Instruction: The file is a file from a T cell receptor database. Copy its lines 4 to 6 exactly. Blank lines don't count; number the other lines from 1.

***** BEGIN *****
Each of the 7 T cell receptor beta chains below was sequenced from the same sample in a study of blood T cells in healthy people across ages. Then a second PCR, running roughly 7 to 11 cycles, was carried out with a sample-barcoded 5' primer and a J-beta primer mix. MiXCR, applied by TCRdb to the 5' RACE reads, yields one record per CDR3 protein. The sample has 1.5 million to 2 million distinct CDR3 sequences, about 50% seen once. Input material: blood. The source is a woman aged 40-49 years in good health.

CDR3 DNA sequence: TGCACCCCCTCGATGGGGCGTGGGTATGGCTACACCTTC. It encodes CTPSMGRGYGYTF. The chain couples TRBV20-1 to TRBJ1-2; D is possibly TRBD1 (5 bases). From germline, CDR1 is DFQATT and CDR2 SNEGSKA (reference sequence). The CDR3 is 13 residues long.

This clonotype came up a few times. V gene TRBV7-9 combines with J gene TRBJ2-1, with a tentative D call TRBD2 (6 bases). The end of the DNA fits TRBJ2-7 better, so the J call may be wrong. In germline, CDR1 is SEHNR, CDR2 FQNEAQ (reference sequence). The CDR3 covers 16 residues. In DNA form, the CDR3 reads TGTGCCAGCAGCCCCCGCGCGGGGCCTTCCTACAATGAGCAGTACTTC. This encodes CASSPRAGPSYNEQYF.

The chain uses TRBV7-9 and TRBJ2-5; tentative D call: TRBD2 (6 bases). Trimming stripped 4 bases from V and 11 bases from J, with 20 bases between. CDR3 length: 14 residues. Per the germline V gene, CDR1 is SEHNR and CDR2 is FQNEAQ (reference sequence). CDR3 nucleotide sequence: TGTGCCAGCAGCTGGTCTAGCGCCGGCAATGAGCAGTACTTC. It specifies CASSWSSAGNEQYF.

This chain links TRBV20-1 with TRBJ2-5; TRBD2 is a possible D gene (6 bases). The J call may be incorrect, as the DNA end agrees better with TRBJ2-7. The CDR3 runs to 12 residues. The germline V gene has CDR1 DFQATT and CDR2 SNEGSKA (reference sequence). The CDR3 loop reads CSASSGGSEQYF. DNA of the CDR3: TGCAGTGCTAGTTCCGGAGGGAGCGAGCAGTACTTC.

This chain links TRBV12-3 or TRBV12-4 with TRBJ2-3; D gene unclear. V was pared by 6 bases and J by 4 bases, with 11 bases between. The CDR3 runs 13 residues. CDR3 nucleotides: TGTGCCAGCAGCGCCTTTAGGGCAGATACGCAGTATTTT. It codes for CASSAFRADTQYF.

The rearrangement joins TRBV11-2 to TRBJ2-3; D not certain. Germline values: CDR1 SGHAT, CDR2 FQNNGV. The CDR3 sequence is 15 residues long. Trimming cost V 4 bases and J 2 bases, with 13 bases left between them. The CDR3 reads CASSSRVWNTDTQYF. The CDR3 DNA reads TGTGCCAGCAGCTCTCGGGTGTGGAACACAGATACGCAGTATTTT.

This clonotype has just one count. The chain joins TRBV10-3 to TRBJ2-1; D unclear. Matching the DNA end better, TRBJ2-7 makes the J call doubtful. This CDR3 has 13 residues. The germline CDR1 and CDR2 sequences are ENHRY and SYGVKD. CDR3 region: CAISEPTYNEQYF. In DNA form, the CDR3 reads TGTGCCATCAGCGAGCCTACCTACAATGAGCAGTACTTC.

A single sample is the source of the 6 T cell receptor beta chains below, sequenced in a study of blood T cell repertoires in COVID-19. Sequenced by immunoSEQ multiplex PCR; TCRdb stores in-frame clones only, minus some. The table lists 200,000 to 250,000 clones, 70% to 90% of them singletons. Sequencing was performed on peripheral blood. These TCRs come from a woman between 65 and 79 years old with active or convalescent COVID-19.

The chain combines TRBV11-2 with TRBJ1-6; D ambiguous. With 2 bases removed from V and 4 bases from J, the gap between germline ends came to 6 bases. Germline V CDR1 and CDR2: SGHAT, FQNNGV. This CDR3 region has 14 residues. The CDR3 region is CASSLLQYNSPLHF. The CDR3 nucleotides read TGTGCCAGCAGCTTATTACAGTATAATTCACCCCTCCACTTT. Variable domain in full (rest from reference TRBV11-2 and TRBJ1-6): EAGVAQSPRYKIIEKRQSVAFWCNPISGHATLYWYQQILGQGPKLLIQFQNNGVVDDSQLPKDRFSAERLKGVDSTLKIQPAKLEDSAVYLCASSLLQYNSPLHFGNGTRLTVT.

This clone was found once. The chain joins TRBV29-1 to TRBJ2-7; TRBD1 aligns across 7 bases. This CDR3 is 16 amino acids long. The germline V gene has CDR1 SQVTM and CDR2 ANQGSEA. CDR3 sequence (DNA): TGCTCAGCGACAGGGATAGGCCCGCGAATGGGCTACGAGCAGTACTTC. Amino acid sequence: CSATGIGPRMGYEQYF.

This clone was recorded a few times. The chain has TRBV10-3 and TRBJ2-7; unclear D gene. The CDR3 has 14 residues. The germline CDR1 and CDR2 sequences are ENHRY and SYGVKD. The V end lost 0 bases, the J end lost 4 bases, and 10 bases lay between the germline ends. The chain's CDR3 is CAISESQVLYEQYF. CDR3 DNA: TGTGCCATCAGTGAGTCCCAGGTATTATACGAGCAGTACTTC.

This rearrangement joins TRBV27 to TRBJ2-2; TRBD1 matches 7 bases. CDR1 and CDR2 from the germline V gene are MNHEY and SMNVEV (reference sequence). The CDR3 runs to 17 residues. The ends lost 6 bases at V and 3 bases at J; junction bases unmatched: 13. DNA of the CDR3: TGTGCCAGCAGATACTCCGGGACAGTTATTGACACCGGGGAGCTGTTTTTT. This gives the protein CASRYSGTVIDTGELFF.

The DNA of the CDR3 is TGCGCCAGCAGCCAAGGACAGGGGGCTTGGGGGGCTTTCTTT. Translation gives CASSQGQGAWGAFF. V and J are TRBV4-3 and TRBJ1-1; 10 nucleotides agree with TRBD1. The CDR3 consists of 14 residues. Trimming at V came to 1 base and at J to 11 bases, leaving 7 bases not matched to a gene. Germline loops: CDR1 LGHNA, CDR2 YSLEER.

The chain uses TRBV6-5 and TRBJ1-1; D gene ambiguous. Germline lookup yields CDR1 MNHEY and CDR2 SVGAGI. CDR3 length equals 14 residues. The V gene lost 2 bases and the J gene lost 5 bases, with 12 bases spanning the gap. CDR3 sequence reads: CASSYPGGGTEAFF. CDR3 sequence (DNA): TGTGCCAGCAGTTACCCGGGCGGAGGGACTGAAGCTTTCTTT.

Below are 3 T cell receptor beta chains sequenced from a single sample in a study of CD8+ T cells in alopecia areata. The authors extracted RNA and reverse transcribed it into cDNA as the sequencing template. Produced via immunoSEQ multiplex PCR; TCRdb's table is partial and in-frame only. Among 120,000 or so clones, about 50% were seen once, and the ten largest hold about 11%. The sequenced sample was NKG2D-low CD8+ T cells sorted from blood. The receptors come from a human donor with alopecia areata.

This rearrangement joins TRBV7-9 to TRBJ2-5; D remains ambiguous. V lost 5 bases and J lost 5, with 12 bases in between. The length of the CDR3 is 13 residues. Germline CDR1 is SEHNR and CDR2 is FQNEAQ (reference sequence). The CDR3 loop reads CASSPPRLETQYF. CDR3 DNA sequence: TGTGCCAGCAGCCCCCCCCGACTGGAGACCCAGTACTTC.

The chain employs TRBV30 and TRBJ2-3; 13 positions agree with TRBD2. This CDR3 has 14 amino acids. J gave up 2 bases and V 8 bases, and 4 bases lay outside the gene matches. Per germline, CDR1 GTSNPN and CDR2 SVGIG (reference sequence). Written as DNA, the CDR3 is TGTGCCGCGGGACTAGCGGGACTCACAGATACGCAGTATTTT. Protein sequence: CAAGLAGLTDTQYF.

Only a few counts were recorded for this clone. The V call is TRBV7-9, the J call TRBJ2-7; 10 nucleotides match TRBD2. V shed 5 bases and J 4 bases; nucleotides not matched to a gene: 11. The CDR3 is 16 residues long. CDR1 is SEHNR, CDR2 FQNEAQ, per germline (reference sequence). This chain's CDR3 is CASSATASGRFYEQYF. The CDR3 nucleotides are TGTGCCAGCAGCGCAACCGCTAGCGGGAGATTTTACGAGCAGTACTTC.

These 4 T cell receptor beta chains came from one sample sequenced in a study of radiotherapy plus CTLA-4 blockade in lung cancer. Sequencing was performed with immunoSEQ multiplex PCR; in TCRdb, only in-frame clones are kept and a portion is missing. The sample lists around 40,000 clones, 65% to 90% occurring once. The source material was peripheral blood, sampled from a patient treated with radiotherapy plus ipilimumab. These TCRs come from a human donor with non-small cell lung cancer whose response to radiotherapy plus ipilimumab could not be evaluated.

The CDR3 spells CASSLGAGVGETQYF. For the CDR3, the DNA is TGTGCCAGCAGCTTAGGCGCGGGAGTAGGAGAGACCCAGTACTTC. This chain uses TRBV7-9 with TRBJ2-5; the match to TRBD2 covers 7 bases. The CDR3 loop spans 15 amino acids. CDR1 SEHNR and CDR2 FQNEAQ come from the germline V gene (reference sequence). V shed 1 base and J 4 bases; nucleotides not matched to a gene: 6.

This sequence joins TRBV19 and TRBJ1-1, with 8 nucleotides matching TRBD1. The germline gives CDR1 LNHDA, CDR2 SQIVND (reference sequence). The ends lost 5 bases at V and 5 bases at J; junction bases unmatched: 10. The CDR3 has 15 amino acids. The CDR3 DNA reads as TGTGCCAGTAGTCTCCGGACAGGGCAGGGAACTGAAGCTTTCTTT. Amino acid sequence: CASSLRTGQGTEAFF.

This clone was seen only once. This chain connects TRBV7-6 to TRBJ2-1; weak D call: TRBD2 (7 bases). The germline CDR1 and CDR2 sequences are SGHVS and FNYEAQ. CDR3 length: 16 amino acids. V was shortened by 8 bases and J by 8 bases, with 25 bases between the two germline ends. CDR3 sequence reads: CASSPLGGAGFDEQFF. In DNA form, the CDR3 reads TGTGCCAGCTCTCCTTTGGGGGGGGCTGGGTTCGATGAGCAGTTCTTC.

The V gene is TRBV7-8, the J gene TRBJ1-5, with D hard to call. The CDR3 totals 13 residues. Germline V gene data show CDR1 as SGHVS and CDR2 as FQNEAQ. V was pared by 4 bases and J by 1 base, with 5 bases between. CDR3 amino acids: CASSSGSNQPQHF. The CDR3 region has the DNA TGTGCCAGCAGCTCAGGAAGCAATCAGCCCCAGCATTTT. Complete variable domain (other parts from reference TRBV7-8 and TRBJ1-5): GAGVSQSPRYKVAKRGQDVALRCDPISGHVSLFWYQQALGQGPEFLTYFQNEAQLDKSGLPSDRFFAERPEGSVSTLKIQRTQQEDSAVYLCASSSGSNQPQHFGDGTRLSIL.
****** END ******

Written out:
The chain uses TRBV7-9 and TRBJ2-5; tentative D call: TRBD2 (6 bases). Trimming stripped 4 bases from V and 11 bases from J, with 20 bases between. CDR3 length: 14 residues. Per the germline V gene, CDR1 is SEHNR and CDR2 is FQNEAQ (reference sequence). CDR3 nucleotide sequence: TGTGCCAGCAGCTGGTCTAGCGCCGGCAATGAGCAGTACTTC. It specifies CASSWSSAGNEQYF.

This chain links TRBV20-1 with TRBJ2-5; TRBD2 is a possible D gene (6 bases). The J call may be incorrect, as the DNA end agrees better with TRBJ2-7. The CDR3 runs to 12 residues. The germline V gene has CDR1 DFQATT and CDR2 SNEGSKA (reference sequence). The CDR3 loop reads CSASSGGSEQYF. DNA of the CDR3: TGCAGTGCTAGTTCCGGAGGGAGCGAGCAGTACTTC.

This chain links TRBV12-3 or TRBV12-4 with TRBJ2-3; D gene unclear. V was pared by 6 bases and J by 4 bases, with 11 bases between. The CDR3 runs 13 residues. CDR3 nucleotides: TGTGCCAGCAGCGCCTTTAGGGCAGATACGCAGTATTTT. It codes for CASSAFRADTQYF.